In the coming months, tens of thousands of Venezuelans — young, old, rich, poor, government supporters, and opposition rabblerousers — will get the equivalent of $10 deposited in their online accounts, no strings attached.
In a country reeling from hyperinflation and food and medicine shortages, organizers
But Venezuela — where bolivar bills are literally not worth the paper they’re printed on and inflation is running in excess of 73,000 percent by conservative estimates — has been fertile ground for Airtm. There, people rely on the service and a network of the company’s brokers to exchange their anemic money for currencies, including virtual currencies, that retain their value — and can then trade them back into bolivares to make purchases.
“We’ve been working in Venezuela a long time and
Airtm, a crypto-currency exchange that lets users buy and sell e-currencies, has organized the Venezuela AirDrop campaign, which will deposit money to thousands of Venezuelans’ online accounts.
it’s the most broken economy in the world,” Airtm CEO Ruben Galindo said. “The bigger the problem, the bigger the opportunity.”
Now, the company is trying to turn its know-how into an aid drive. This year, it began accepting donations of cryptocurrencies that will be delivered to Venezuelans who sign up for the gifts. So far, they’ve collected $272,000 of their $1 million goal. And more than 60,000 Venezuelans have registered to receive the funds, which will be released starting in August.
The effort comes as the international community is struggling to get physical aid — food and medical supplies — into Venezuela, sometimes against the will of leader Nicolás Maduro. After denying there was a crisis in the country for more than a year, Maduro relented on Tuesday and allowed the International Red Cross to deliver aid. That was in sharp contrast to his reaction in February, when a convoy of goods being transported from Colombia was stopped at the border by a barrage of tear gas and blockades. The spectacle of aid trucks being torched (albeit, likely by accident) became a potent symbol of Maduro’s intransigence.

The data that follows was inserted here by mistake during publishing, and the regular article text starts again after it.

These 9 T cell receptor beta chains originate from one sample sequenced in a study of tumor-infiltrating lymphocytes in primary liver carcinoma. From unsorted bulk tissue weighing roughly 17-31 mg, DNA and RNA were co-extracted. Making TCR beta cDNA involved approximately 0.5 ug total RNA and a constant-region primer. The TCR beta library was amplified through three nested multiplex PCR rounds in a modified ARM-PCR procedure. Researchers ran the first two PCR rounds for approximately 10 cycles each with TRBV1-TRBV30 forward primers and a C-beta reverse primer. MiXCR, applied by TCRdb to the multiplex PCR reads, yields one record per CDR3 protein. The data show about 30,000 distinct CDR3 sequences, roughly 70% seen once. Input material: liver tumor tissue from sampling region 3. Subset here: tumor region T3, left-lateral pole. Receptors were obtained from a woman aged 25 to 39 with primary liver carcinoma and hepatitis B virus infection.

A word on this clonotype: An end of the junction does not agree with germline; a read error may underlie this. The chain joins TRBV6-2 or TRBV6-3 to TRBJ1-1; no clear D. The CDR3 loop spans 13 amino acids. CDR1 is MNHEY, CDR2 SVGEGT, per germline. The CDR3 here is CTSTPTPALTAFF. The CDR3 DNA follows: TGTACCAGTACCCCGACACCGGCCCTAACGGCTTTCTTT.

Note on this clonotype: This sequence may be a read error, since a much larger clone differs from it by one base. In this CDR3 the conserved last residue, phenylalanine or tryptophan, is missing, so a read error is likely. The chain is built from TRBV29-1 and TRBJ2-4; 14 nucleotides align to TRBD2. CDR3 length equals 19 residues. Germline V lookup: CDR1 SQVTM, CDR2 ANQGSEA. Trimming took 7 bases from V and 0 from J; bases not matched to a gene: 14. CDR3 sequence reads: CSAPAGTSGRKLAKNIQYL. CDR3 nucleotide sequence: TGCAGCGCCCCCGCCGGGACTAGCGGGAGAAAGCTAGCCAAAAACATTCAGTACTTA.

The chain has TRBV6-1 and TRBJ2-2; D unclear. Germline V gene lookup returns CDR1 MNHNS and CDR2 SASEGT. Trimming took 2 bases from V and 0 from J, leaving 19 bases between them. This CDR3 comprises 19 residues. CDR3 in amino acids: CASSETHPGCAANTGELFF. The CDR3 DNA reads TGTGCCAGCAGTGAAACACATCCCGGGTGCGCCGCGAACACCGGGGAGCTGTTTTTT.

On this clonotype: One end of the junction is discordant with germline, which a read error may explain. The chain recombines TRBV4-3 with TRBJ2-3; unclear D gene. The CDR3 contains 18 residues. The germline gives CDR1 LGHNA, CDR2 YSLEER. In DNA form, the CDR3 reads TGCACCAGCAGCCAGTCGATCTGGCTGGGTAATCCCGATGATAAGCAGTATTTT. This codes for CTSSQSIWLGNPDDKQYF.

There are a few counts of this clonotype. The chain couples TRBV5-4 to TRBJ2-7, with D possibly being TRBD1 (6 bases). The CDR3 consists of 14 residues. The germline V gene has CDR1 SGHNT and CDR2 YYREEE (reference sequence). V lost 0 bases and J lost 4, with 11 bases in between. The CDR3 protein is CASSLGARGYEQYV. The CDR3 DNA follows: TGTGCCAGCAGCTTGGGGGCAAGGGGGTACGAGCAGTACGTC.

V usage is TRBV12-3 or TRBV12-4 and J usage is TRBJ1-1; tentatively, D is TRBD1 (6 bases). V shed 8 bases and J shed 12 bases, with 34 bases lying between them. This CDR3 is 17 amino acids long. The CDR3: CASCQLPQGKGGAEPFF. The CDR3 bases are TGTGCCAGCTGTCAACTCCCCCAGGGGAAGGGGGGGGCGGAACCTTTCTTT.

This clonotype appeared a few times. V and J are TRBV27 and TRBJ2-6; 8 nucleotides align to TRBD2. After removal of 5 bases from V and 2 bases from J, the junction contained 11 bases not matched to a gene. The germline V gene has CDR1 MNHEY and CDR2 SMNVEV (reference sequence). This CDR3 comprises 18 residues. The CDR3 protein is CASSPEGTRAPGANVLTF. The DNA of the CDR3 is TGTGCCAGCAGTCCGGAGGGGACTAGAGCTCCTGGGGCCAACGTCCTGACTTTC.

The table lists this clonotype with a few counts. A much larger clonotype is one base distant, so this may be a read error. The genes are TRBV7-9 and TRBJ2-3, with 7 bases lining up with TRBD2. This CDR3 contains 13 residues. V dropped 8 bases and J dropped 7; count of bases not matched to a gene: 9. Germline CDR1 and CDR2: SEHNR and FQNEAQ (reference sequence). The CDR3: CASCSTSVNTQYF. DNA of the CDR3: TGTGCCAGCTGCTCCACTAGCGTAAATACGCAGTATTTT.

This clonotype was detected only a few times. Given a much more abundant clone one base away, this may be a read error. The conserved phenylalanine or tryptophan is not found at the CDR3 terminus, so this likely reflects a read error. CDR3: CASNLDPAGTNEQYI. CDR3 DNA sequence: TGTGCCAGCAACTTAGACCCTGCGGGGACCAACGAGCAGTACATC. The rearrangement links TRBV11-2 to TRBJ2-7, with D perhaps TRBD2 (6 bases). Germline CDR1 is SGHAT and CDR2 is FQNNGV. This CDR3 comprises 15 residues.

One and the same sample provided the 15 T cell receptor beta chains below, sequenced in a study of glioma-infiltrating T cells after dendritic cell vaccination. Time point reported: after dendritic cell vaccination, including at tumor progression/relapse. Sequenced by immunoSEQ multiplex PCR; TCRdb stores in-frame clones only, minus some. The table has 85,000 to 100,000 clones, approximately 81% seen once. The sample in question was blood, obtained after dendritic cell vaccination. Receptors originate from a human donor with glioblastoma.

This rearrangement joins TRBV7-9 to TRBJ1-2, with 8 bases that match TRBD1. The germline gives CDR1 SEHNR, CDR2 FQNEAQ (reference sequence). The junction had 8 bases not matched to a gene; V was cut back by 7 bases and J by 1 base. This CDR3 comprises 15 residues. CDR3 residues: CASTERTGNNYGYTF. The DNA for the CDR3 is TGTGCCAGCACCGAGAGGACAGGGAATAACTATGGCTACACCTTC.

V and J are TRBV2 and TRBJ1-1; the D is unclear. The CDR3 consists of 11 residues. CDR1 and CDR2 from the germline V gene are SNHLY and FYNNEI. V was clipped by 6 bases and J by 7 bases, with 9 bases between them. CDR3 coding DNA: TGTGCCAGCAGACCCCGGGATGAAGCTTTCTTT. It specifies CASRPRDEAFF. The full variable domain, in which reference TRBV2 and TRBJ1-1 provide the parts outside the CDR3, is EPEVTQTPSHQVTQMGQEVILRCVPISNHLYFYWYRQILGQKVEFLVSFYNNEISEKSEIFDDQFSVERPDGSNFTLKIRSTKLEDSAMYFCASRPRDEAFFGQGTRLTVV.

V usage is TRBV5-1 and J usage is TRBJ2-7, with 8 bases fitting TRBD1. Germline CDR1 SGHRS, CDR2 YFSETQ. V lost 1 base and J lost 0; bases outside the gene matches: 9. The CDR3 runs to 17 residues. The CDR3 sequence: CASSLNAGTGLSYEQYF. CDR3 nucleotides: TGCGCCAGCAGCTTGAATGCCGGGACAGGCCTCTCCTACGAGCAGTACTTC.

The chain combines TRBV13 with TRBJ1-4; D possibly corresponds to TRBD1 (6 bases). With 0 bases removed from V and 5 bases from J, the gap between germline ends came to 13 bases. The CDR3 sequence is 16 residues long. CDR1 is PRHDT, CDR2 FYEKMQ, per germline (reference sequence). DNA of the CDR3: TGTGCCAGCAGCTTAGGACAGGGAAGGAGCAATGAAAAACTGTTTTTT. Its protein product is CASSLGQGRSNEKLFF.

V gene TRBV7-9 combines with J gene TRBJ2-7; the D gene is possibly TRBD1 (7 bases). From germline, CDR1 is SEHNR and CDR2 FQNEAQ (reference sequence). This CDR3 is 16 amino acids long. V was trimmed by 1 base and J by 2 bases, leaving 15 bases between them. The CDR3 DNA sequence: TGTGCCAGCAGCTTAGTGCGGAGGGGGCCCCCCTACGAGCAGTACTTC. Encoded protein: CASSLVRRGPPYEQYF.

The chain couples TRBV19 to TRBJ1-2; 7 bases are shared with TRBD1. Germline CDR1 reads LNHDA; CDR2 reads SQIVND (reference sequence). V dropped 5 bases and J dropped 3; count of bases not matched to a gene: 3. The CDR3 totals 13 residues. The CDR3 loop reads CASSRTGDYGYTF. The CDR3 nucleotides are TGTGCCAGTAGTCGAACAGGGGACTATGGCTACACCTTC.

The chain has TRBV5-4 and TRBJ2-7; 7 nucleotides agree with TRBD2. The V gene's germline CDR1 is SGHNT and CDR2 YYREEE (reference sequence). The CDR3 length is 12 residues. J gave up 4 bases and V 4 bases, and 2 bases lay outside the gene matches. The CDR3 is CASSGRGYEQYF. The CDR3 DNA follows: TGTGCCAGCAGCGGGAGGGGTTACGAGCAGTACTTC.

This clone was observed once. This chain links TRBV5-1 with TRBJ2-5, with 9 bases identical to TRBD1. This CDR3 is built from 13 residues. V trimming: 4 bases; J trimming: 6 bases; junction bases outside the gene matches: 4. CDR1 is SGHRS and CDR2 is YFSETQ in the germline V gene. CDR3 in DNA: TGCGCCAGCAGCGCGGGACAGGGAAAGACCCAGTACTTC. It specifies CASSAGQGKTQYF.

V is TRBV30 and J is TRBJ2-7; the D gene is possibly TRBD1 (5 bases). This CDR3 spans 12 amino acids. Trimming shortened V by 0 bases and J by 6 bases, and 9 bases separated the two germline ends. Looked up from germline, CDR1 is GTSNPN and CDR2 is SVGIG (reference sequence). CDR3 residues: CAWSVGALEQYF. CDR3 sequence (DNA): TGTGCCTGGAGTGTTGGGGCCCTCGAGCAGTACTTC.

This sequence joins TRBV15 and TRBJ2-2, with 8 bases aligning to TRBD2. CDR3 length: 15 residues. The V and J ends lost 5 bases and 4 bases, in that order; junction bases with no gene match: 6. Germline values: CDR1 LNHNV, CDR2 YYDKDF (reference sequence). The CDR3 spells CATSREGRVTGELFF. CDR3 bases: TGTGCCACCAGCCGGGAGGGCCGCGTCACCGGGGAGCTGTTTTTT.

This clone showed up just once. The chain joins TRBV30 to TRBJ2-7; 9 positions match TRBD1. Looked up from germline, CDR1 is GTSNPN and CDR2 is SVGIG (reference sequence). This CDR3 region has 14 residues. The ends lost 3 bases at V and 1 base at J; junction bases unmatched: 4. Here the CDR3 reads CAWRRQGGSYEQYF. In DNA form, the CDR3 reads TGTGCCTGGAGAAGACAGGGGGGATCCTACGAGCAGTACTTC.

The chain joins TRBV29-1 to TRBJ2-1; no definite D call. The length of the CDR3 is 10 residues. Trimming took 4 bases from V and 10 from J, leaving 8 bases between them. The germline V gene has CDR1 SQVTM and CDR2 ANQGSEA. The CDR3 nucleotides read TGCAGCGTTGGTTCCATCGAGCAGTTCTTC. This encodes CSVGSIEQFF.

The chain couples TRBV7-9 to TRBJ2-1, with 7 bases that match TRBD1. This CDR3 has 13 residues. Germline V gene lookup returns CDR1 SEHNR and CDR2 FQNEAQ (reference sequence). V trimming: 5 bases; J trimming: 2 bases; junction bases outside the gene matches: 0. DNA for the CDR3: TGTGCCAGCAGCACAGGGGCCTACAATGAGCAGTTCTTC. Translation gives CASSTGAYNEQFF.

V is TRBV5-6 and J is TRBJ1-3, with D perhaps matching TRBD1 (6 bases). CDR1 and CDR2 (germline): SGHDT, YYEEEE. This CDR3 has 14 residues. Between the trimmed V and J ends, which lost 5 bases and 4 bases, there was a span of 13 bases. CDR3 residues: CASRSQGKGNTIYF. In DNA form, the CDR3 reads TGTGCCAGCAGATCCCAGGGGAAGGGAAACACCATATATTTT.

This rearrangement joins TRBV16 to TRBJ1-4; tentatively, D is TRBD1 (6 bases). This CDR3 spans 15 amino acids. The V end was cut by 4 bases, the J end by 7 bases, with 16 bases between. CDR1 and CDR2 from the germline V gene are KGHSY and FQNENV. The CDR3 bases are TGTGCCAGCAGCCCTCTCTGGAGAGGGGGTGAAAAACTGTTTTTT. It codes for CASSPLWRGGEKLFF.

Sending money into the country is also complicated. Foreign-exchange controls and punitive fees on wire transfers sap efforts to help. And being a moneychanger in Venezuela without the government’s explicit permission can land you in jail.
Steve Hanke is a professor of applied economics at Johns Hopkins University and an Airtm board member who has dedicated much of his career to helping foreign governments (including Venezuela in the 1990s) stabilize their currencies.
While he has steered clear of other crypto projects, he said he was drawn to the AirDrop initiative because it could become a valuable tool for aid organizations trying to reach the most vulnerable.
Most humanitarian organizations are still focused on delivering food, medicine, and shelter to those in need, “but the logistics are complicated,” he said. “You have to build a warehouse, and then food and medical supplies are stolen; it’s all a bureaucratic nightmare.”
More recently, some organizations have been experimenting with cash distributions, harnessing the magic of unhindered capitalism.
Aid groups handing out money in sub-Saharan Africa, for example, have seen that “spontaneously a market would develop and traders would show up bringing what the people wanted. Nothing was stolen. … It was very efficient,” Hanke said.